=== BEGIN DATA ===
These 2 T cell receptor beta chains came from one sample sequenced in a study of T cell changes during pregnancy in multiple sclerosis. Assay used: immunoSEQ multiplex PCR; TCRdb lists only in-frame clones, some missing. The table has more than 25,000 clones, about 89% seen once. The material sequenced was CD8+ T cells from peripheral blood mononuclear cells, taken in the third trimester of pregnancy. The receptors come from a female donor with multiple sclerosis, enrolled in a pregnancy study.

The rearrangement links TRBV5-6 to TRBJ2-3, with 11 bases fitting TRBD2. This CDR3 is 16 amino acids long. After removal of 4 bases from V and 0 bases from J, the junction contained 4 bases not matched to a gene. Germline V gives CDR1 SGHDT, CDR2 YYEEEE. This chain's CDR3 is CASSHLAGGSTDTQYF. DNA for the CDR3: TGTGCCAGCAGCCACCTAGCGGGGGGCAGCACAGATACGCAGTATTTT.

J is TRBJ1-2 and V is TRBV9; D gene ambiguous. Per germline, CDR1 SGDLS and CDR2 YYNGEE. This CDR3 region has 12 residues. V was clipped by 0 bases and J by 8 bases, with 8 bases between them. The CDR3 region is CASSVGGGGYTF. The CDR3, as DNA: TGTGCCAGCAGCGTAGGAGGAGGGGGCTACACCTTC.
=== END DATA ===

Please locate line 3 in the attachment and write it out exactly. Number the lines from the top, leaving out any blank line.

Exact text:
J is TRBJ1-2 and V is TRBV9; D gene ambiguous. Per germline, CDR1 SGDLS and CDR2 YYNGEE. This CDR3 region has 12 residues. V was clipped by 0 bases and J by 8 bases, with 8 bases between them. The CDR3 region is CASSVGGGGYTF. The CDR3, as DNA: TGTGCCAGCAGCGTAGGAGGAGGGGGCTACACCTTC.